- Customer : if you have ever wondered why the grocery stores are so hot to get you to apply for a loyalty card, now you know.  The loyalty card is the best way for them to build a customer dimension, track demographics and do householding.  That is why they as things like your family income and whether you rent or own a home.  Even if you don't have a loyalty card, when you use a credit or debit card, they can attach a unique identifier that they have a high probability of seeing again the next time you purchase something.

So now your fact table has 4 surrogate keys (Period_ID, Store_ID, SKU, and Customer_ID), some "facts" like price, quantity, margin (if it is a really smart system), information about any coupon that was used, etc, and some details.  The details are generally non-numeric items (non-additive facts) that you still might want to know like the register ID, clerk ID, etc.

When you are loading data into the data warehouse, you have to make sure the dimensions are taken care of first since you will need the surrocate keys to load the fact.  In this example, Period and Store are pretty stable and are pre-loaded with known values.  Most of the Product table will be static and preloaded however, you have to be able to handle new and regional items on the fly.  These including things like microbrews that are purchased and handled by only a handful of stores.  Even if you have to go back later and fill in the details for the SKU, you have to create a dimension record and the surrogate key.  Customer will be a much more dynamic dimension with new identifiers all the time.  You may also have group customer records pre-populated to deal with those that can not be identified.  You can group them by method of payment, e.g. check, cash, food stamps, other, etc. and perhaps total sale buckets, e.g. $0-$5, $5-$10, $10-$20, $20-$50, $50-$75, $75-$100, $100-$150, $150-----etc.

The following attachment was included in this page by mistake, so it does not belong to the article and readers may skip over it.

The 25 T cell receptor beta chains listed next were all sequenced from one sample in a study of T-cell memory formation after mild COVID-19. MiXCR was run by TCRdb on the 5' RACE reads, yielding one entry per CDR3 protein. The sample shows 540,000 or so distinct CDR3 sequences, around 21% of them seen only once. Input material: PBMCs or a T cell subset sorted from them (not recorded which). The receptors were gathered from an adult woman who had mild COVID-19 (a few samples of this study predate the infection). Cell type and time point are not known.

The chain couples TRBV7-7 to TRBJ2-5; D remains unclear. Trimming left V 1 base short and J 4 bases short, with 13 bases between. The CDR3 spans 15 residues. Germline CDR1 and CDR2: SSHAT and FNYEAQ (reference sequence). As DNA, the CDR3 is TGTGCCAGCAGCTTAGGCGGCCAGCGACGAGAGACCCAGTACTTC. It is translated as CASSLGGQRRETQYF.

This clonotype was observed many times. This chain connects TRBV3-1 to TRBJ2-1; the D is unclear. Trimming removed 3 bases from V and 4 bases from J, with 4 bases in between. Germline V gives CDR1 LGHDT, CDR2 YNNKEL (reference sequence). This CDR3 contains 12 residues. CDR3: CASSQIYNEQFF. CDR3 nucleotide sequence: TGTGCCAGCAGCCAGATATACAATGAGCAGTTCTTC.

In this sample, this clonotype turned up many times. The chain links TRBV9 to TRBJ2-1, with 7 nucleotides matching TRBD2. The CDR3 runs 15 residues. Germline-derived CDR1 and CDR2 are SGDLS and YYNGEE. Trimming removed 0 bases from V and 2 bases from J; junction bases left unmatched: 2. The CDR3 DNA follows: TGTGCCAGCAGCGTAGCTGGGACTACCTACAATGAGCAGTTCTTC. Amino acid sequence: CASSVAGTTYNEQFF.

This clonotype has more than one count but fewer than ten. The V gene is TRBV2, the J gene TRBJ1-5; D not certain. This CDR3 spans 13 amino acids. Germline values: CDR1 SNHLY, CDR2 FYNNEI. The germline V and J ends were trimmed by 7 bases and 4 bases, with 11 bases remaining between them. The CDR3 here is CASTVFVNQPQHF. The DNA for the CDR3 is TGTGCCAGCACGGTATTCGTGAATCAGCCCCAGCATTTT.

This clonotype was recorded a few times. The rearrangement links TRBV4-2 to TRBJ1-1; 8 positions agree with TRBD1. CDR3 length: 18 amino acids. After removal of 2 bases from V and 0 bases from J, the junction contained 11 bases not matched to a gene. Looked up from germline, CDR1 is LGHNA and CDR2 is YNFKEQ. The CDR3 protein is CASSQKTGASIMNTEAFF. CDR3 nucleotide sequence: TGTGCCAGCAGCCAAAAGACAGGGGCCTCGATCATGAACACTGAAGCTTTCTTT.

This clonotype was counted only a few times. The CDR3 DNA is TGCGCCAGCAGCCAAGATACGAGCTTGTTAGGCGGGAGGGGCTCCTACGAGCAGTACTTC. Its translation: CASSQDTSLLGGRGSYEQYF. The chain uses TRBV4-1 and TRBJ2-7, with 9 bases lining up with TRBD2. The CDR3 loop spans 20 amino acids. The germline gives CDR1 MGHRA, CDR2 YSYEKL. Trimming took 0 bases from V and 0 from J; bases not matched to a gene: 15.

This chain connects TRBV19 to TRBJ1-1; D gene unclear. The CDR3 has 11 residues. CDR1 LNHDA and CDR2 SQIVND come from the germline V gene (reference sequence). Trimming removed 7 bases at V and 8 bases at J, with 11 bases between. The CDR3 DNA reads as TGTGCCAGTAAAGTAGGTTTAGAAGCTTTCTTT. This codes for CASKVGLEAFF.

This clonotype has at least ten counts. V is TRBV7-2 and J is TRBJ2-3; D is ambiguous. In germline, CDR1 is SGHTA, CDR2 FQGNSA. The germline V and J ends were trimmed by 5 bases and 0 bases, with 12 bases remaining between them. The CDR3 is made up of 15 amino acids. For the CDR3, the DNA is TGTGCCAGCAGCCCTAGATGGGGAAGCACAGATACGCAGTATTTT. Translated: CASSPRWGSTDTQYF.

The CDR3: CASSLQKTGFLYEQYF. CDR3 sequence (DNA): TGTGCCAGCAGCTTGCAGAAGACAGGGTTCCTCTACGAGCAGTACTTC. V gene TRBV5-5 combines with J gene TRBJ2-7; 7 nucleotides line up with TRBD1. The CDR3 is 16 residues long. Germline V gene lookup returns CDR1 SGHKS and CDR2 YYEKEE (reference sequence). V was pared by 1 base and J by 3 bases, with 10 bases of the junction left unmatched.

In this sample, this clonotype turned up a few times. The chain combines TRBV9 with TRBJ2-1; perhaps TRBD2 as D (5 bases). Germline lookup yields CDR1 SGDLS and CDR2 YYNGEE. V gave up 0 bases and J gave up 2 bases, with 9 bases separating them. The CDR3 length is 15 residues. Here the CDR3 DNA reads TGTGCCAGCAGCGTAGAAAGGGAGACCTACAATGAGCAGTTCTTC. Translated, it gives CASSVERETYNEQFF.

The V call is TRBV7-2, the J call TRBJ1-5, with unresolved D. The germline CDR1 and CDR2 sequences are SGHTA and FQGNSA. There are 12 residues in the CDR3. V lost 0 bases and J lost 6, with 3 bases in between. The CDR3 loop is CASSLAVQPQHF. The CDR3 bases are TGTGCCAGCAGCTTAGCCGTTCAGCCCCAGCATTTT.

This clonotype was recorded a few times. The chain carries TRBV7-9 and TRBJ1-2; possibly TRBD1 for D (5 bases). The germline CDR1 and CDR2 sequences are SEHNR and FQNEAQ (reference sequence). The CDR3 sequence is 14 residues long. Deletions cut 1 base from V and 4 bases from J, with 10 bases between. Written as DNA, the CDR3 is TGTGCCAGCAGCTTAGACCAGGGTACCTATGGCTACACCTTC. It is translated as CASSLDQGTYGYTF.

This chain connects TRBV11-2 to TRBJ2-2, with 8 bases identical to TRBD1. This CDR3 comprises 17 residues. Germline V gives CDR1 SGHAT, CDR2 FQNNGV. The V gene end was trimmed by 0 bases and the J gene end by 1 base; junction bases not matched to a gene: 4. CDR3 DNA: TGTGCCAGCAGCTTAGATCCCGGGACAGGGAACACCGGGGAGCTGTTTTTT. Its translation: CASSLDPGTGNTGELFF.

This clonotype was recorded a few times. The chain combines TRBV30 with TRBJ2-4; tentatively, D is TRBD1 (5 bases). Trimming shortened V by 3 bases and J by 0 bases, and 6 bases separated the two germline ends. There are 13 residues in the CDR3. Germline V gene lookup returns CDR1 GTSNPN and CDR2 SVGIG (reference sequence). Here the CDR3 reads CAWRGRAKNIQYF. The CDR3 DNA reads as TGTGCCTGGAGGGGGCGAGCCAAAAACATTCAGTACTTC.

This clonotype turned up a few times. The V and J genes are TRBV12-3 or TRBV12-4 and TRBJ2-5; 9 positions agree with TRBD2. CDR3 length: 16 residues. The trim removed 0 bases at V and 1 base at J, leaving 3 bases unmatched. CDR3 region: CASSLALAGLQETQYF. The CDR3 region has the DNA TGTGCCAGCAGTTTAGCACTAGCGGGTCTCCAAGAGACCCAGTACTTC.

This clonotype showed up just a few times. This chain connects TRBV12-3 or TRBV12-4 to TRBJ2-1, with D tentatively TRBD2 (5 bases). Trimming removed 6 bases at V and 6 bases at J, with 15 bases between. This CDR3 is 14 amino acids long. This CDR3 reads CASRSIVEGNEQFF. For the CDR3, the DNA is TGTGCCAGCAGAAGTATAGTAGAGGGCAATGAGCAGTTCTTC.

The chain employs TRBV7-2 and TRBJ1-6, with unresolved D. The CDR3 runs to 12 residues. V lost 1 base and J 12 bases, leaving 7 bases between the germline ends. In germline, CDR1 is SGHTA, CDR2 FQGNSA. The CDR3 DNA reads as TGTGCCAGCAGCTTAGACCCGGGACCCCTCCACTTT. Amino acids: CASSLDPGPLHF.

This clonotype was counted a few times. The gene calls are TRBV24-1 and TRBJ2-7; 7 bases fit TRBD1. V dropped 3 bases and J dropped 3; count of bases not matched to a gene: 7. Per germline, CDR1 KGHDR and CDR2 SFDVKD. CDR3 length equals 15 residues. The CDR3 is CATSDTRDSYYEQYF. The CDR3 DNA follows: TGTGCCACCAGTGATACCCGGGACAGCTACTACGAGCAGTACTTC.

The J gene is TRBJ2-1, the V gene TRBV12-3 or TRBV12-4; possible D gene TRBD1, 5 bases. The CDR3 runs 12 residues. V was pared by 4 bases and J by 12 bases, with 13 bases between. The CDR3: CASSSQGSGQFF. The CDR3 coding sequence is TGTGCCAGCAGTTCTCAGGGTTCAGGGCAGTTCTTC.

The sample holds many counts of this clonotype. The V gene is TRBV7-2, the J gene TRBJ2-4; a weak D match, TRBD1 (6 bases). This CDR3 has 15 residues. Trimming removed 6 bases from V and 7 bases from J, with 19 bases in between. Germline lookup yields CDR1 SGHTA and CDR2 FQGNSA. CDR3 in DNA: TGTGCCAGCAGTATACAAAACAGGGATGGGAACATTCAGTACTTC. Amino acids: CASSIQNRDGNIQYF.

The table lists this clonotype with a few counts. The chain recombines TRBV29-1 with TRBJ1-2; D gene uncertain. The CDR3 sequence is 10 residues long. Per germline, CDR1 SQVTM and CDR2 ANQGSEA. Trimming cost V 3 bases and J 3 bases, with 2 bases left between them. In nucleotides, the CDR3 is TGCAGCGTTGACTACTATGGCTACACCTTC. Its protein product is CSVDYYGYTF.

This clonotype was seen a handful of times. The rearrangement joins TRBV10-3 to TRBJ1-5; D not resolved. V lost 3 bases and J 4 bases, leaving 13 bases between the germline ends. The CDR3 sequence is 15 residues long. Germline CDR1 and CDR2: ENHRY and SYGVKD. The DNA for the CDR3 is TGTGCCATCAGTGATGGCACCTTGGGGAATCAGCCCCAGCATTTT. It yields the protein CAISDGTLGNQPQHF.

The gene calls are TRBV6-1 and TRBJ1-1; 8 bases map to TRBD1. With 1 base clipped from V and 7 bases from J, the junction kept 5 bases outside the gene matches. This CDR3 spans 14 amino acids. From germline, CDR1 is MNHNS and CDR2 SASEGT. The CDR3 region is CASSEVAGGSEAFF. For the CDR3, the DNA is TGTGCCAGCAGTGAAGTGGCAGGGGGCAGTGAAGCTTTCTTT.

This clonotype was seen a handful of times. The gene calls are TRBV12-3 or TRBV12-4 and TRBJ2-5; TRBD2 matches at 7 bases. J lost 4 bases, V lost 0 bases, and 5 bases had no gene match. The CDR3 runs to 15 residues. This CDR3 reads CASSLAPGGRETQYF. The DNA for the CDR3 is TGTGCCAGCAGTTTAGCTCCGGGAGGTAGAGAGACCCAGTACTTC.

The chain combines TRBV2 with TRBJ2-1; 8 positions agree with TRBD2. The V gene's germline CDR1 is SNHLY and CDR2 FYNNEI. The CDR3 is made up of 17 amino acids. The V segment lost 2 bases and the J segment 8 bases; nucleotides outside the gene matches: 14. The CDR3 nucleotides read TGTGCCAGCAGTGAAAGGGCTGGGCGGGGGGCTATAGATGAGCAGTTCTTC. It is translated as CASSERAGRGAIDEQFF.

I could go on and write a book, or at least a few chapters, but this gives you the idea.  As I said before, the real way to understand this technique in depth is to get a copy of "The Data Warehouse Toolkit".  It is an easy read, and, unlike many technical books, is organized buy the type of business problem you are trying to solve more than the subsection of the technology.  Learning with practical examples you can actually identify with is much easier.



Thanks for that Bill!